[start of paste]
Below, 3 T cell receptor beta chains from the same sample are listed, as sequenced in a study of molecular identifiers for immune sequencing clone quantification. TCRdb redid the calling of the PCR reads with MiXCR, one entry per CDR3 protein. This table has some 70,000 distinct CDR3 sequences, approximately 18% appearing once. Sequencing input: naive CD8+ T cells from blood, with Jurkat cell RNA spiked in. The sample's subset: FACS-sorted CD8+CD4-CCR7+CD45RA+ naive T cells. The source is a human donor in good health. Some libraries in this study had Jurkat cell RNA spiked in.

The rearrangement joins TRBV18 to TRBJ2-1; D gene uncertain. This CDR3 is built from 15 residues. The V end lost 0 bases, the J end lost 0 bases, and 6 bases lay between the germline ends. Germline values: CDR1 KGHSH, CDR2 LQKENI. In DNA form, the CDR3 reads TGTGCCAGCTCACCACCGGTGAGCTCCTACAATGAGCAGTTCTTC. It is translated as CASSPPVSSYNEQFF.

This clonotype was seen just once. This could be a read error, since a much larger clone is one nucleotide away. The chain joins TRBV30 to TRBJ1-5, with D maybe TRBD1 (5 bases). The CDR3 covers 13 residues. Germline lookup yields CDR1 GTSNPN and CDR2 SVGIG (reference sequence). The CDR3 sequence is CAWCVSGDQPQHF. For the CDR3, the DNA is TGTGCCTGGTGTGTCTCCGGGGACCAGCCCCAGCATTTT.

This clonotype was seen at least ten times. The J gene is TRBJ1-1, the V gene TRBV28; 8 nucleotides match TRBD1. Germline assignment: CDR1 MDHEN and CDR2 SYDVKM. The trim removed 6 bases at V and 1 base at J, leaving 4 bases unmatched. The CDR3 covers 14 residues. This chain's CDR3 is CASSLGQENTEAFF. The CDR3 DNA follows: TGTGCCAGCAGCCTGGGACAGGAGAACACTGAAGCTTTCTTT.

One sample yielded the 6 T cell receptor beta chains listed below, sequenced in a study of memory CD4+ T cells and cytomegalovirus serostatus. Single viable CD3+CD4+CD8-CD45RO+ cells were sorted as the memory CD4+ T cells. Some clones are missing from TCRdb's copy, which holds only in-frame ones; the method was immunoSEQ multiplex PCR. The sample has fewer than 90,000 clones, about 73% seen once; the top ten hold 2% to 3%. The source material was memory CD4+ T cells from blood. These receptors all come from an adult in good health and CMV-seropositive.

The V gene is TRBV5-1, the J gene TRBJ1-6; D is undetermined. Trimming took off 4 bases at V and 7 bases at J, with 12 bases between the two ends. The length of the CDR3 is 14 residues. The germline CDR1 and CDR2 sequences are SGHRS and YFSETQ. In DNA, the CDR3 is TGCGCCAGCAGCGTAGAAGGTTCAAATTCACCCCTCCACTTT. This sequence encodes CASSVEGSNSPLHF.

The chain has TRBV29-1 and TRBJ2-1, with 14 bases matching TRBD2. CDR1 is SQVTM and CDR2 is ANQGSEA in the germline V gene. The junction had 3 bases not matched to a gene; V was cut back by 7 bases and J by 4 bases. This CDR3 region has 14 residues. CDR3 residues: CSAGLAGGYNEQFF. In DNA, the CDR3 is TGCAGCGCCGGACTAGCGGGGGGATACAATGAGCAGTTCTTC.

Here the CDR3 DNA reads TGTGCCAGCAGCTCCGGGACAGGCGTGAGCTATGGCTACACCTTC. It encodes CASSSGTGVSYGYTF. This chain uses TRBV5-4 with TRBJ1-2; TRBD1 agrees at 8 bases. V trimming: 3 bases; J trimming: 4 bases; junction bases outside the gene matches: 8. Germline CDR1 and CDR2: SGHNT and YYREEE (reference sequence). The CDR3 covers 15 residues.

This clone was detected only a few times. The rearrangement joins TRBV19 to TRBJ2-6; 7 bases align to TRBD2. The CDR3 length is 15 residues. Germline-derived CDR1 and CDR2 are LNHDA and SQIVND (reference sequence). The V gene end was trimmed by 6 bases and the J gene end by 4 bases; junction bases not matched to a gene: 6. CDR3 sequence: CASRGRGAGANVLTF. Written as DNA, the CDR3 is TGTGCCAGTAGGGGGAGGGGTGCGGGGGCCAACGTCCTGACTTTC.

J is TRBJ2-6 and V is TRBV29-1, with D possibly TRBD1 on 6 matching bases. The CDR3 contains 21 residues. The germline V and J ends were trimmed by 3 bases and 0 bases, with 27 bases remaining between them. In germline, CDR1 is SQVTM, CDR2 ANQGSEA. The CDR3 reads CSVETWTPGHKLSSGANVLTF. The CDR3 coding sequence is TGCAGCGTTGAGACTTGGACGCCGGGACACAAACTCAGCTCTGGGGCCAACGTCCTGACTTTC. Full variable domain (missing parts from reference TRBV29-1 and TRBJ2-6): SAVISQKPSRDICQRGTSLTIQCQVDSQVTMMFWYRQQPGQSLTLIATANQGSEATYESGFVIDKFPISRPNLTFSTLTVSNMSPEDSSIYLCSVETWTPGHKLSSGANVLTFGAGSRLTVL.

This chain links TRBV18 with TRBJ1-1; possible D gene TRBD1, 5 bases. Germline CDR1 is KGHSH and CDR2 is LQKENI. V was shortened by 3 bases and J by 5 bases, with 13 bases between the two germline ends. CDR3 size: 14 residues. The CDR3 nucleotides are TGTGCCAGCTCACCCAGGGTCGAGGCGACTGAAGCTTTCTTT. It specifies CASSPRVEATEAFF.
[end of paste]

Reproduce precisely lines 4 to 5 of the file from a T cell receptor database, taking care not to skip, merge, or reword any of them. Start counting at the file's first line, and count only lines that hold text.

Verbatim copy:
This clonotype was seen at least ten times. The J gene is TRBJ1-1, the V gene TRBV28; 8 nucleotides match TRBD1. Germline assignment: CDR1 MDHEN and CDR2 SYDVKM. The trim removed 6 bases at V and 1 base at J, leaving 4 bases unmatched. The CDR3 covers 14 residues. This chain's CDR3 is CASSLGQENTEAFF. The CDR3 DNA follows: TGTGCCAGCAGCCTGGGACAGGAGAACACTGAAGCTTTCTTT.

One sample yielded the 6 T cell receptor beta chains listed below, sequenced in a study of memory CD4+ T cells and cytomegalovirus serostatus. Single viable CD3+CD4+CD8-CD45RO+ cells were sorted as the memory CD4+ T cells. Some clones are missing from TCRdb's copy, which holds only in-frame ones; the method was immunoSEQ multiplex PCR. The sample has fewer than 90,000 clones, about 73% seen once; the top ten hold 2% to 3%. The source material was memory CD4+ T cells from blood. These receptors all come from an adult in good health and CMV-seropositive.